The liberalization of international air transport at the end of the eighties gave way in Spain to the creation of Aena, which today is the largest airport manager in the world when it turns 30. In this time, this GDP engine throughout the country, and the gateway par excellence for tourism, has exceeded the 5,000 million travelers served and brings together a basket of 69 airports inside and outside of Spain. The challenges on the table are to find a way out of the crisis that has hit the world aviation sector and to reconcile air activity with the urgency of environmental sustainability.
The presiding firm Maurici Lucena operates 46 airports, under the network management model, and two heliports in Spain, is present in 22 airports in Latin America (six in Brazil, 12 in Mexico, two in Colombia and as many in Jamaica) and is the majority shareholder in London’s Luton airport. Her delivery occurred on November 2, 1991 as Spanish Airports and Air Navigation, at which point a process of expansion and modernization of the Spanish airport network began, culminating in works such as the construction of Madrid-Barajas T4 and the Barcelona and Malaga plans. In 1997 it made its first leap abroad, with the concession of the Colombian airport of Barranquilla, and a year later Aena Internacional was activated.
Phenomena such as the emergence of low-cost airlines, the entry into competition of new handling o the development of the commercial offer in the terminals (220,000 square meters of restaurants, shops and other services) have been changing in these three decades the physiognomy of the business of this public company, listed on the Stock Exchange since February 11, 2015 ( premiered at 58 euros and closed the first day at 70 euros per title). Shortly before, Aena and the air traffic control company were segregated Enaire, despite the fact that the latter continues as a controlling shareholder with 51% of the capital.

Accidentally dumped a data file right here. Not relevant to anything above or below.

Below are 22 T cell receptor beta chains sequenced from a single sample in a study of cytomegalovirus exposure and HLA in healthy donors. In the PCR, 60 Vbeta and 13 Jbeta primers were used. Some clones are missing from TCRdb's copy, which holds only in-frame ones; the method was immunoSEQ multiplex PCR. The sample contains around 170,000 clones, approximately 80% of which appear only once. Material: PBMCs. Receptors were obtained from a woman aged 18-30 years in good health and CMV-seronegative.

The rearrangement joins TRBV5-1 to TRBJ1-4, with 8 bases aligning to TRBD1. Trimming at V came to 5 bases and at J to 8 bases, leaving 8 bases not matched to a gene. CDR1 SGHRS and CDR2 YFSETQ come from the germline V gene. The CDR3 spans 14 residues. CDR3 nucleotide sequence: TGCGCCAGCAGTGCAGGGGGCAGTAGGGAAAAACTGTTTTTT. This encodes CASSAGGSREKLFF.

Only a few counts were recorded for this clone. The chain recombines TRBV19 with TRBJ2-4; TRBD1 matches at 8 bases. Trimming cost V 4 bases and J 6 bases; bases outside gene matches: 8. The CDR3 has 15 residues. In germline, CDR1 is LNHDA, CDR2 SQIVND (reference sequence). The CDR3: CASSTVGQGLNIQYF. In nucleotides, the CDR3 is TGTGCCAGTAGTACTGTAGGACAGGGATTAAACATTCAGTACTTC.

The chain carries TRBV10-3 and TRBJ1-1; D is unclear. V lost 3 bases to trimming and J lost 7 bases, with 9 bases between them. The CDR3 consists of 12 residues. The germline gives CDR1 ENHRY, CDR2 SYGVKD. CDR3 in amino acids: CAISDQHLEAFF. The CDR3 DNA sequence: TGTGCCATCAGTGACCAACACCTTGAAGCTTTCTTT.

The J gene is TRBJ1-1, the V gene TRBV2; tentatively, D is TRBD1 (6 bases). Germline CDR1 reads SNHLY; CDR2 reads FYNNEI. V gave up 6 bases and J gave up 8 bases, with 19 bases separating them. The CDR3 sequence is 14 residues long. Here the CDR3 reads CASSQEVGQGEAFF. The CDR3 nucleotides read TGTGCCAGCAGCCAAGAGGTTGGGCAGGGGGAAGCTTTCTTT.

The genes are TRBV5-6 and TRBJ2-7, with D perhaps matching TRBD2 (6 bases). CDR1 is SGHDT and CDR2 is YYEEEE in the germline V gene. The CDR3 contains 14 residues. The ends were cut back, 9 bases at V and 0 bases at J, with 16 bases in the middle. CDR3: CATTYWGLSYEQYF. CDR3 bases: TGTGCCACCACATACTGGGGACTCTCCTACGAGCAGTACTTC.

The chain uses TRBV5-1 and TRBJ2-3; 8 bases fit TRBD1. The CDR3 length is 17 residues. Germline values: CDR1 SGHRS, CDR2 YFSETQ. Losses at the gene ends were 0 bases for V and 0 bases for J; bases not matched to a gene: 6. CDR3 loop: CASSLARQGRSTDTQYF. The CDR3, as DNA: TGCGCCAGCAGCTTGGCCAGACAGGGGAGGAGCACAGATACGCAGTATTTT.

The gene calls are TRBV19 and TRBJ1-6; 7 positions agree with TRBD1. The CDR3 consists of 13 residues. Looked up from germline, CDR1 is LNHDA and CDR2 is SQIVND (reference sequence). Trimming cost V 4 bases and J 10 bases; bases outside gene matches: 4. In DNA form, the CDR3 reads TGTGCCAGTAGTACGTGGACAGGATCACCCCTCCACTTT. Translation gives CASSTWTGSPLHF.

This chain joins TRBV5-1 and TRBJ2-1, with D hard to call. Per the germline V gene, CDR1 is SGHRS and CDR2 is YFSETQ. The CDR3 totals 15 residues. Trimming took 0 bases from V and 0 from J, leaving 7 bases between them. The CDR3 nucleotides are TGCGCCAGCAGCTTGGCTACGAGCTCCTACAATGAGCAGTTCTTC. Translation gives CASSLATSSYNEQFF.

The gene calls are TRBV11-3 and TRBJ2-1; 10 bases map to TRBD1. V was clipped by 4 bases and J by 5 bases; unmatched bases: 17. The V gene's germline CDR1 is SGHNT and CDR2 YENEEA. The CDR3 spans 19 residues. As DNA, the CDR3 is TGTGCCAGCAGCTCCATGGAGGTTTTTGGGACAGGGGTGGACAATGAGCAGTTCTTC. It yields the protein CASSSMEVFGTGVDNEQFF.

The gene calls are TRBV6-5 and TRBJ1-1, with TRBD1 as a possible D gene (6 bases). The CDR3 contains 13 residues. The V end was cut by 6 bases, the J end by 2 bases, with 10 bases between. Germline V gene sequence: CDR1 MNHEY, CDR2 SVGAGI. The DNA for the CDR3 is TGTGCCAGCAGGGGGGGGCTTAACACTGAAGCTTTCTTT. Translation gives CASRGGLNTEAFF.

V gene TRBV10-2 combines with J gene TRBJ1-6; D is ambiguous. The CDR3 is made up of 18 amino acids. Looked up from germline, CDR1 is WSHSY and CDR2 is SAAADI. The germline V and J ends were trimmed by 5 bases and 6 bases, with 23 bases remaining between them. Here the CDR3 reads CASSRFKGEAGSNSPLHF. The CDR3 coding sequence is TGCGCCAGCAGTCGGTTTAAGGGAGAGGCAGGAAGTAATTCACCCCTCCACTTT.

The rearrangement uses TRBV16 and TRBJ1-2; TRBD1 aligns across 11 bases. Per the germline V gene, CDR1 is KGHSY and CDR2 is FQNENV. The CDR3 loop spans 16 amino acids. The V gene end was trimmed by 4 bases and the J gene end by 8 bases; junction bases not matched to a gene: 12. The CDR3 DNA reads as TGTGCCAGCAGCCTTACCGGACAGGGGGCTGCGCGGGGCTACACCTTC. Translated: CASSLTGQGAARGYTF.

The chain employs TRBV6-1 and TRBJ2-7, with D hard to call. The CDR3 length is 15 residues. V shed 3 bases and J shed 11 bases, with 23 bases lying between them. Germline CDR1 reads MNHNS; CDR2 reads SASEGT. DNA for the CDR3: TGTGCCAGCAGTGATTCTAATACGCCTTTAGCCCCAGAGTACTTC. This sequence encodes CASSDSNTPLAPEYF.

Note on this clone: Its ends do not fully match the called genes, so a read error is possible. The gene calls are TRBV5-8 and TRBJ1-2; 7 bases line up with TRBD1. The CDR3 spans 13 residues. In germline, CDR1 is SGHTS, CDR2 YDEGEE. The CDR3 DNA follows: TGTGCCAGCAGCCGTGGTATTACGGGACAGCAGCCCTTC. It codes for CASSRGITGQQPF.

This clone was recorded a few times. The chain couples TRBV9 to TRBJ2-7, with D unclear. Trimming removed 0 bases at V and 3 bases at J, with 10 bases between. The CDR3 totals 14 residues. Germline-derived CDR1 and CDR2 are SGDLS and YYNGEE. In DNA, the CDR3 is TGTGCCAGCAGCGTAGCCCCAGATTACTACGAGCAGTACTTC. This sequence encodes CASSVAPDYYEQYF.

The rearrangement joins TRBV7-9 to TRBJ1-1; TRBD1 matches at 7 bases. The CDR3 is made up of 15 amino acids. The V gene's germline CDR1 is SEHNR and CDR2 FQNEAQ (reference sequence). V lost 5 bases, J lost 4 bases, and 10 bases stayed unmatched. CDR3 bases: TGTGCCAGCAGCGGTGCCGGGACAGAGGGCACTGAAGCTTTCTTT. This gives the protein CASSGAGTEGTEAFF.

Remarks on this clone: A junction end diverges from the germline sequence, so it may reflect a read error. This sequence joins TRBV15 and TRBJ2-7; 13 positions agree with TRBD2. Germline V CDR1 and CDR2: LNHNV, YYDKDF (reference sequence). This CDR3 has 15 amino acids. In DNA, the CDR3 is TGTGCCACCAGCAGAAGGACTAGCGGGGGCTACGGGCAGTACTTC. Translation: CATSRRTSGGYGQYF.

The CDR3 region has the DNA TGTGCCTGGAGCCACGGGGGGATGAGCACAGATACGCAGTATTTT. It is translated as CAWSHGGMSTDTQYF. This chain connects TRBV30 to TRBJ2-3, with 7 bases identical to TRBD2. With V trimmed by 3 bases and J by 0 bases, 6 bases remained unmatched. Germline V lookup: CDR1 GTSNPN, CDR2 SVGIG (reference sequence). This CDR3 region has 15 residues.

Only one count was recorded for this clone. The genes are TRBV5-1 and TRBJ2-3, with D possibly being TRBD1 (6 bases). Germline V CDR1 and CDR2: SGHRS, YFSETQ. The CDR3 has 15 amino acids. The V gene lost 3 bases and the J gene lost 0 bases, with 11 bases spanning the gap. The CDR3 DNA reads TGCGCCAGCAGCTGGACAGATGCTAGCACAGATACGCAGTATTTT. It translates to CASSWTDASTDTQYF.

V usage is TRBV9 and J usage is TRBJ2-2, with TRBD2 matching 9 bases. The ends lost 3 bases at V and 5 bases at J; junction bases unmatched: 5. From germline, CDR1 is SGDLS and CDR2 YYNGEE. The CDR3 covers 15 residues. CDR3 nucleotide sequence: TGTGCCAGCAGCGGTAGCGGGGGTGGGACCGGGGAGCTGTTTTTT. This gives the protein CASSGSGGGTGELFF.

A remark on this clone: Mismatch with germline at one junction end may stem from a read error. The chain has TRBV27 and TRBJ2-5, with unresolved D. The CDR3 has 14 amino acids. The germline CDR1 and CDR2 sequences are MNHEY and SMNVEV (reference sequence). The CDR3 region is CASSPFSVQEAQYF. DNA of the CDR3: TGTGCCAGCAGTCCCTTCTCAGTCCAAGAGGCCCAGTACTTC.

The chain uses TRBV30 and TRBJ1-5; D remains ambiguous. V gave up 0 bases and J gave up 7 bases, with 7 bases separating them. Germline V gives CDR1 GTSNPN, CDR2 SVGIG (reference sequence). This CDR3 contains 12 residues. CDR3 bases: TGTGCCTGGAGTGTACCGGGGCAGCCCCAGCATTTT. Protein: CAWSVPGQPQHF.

Regulatory framework and development
The partial privatization decided by the Government of Mariano Rajoy In the midst of the financial crisis, it was accompanied by new regulation, hand in hand with the Law 18/2014, by which five-year rates are established and service, quality and investment standards are set. It is the Airport Regulation Document (DORA), of which the second edition will be opened on January 1 with tariff freeze.
As its current president usually recalls, Aena comes from managing the record year in traffic (275 million passengers) and economic results, the year 2019, to immediately go through the worst crisis in air transport. Before the pandemic, Aena had a turnover of 4,500 million and earned just over 1,400 million euros. But despite the traffic crash, the market capitalization is close to 21,600 million.
Other difficult moments in these 30 years were those of ETA attack with a car bomb placed in the Madrid T4 car park at Christmas 2006; the sinister of Spanair flight JK5022 in August 2008; the airspace closure on December 3 and 4, 2010 for the drivers’ strike, or the fight against the historic snowfall that brought the storm Filomena last january.
In recent years, the path marked out for the company has been the development of a ambitious real estate plan that starts in Madrid-Barajas and Barcelona-El Prat, but which will continue in Malaga, Seville, Valencia or Mallorca. Another investment focus is in the Climate Action Plan, which includes the photovoltaic project for self-consumption of the grid in 2026. The expansion of Barajas and the attempt to unblock the one in El Prat, which are fourth and fifth European airports by volume of traffic managed; intermodality projects with the railroad; investments related to security, and the focus on opportunities abroad, mark the future of the operator.